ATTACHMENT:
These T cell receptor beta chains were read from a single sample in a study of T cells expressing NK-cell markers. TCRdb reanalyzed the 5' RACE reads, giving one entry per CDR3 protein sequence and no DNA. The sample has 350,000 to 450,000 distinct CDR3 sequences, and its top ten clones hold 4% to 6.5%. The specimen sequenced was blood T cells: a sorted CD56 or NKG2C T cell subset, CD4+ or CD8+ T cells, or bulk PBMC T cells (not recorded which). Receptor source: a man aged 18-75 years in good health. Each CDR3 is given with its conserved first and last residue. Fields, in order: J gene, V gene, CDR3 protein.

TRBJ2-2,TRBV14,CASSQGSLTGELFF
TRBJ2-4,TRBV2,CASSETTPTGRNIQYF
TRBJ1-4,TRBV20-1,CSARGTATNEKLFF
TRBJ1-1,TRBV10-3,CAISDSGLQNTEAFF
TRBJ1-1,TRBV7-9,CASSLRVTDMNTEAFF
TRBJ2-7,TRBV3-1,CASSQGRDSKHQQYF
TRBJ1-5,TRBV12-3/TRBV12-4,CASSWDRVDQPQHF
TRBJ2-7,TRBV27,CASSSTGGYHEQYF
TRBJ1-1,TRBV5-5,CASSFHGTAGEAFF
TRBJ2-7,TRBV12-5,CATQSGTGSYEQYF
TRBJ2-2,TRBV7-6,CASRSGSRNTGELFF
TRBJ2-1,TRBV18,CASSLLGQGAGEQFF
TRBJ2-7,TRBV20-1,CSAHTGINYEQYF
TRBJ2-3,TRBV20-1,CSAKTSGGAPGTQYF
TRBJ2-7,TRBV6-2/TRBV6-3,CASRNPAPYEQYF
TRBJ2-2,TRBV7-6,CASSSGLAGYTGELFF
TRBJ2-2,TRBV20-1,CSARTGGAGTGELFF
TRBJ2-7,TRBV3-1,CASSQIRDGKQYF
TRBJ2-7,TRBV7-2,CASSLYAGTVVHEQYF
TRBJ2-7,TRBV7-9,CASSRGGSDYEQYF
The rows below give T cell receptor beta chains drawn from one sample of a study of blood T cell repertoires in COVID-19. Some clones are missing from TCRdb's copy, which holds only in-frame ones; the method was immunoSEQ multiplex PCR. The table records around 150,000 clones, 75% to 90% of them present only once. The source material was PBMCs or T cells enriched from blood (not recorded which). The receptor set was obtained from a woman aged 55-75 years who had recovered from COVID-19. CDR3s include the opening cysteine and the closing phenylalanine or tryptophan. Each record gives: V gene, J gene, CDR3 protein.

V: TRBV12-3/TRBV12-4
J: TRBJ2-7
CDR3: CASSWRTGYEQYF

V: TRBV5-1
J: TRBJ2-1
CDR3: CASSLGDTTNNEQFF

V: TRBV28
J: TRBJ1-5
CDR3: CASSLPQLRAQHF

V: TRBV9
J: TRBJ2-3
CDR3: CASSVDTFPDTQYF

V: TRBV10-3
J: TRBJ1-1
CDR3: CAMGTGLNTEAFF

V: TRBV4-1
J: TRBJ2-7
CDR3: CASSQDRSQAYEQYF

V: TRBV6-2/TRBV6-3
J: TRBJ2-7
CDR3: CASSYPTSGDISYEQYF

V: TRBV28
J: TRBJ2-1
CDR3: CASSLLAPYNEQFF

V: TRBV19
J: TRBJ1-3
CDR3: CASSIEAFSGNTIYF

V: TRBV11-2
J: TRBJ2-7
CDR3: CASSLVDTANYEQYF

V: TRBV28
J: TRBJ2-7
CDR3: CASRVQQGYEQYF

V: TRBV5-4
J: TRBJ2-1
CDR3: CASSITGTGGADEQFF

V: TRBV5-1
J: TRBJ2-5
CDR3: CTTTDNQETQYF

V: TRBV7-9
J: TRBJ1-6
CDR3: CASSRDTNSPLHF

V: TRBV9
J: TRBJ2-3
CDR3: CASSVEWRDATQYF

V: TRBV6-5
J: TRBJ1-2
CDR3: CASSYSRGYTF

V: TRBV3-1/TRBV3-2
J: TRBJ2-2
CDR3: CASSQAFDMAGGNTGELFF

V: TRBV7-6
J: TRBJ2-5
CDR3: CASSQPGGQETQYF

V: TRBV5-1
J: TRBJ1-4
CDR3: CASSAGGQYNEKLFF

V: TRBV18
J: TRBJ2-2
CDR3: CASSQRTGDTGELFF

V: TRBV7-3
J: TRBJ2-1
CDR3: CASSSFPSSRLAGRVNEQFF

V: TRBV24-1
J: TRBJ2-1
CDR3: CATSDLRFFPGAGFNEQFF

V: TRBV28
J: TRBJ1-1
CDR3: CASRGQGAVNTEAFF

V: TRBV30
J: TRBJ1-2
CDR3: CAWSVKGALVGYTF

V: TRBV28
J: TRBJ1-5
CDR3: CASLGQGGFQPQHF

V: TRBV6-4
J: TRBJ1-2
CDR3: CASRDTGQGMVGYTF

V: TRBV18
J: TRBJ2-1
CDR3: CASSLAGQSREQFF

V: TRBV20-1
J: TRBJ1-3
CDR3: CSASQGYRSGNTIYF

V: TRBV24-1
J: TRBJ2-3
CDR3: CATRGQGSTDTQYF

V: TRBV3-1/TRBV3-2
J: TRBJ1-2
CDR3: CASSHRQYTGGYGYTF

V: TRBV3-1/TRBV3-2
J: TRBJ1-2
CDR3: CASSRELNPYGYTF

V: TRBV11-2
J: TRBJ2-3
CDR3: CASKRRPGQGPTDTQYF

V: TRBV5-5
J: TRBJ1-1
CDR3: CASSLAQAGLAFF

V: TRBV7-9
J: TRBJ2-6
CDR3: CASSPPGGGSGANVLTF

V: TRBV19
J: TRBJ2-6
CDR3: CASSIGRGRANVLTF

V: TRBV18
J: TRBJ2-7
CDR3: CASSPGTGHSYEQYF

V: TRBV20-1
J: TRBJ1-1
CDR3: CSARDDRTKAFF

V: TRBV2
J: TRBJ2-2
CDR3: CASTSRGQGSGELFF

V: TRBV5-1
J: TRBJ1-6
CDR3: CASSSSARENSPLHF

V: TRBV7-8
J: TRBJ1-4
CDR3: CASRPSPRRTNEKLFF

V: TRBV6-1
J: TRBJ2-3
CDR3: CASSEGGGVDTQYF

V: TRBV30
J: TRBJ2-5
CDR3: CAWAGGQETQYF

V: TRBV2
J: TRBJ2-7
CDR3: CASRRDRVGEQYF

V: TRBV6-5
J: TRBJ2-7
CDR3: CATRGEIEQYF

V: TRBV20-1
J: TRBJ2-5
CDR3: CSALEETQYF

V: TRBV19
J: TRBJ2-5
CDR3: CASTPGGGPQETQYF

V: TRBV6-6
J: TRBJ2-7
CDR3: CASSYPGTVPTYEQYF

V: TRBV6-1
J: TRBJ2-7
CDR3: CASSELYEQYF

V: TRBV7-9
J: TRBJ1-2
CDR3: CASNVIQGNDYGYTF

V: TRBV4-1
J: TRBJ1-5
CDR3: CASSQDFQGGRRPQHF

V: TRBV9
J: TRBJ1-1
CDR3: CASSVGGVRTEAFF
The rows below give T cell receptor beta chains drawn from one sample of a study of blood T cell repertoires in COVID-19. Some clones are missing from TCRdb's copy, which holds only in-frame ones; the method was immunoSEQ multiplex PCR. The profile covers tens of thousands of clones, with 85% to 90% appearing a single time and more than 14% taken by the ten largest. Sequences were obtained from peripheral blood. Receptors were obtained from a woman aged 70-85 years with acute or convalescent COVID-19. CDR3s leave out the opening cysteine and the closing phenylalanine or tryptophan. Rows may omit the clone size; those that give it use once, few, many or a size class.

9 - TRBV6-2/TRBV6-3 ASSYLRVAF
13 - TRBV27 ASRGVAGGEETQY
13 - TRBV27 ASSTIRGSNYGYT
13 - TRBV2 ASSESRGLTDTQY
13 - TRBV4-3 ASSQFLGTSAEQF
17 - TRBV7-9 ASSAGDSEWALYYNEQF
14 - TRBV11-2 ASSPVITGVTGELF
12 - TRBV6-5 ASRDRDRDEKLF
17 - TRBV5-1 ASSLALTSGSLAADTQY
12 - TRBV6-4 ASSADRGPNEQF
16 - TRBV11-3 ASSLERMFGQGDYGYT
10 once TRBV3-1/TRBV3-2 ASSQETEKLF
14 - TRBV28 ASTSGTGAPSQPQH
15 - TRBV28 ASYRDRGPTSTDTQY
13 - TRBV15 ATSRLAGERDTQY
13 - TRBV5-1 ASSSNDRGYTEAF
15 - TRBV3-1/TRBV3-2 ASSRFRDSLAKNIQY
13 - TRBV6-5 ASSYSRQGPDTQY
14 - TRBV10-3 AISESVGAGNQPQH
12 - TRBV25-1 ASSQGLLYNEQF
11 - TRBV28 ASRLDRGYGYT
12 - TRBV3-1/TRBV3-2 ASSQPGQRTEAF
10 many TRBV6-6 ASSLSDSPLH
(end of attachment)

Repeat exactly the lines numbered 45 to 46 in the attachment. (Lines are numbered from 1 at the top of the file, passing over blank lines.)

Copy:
J: TRBJ2-1
CDR3: CASSLLAPYNEQFF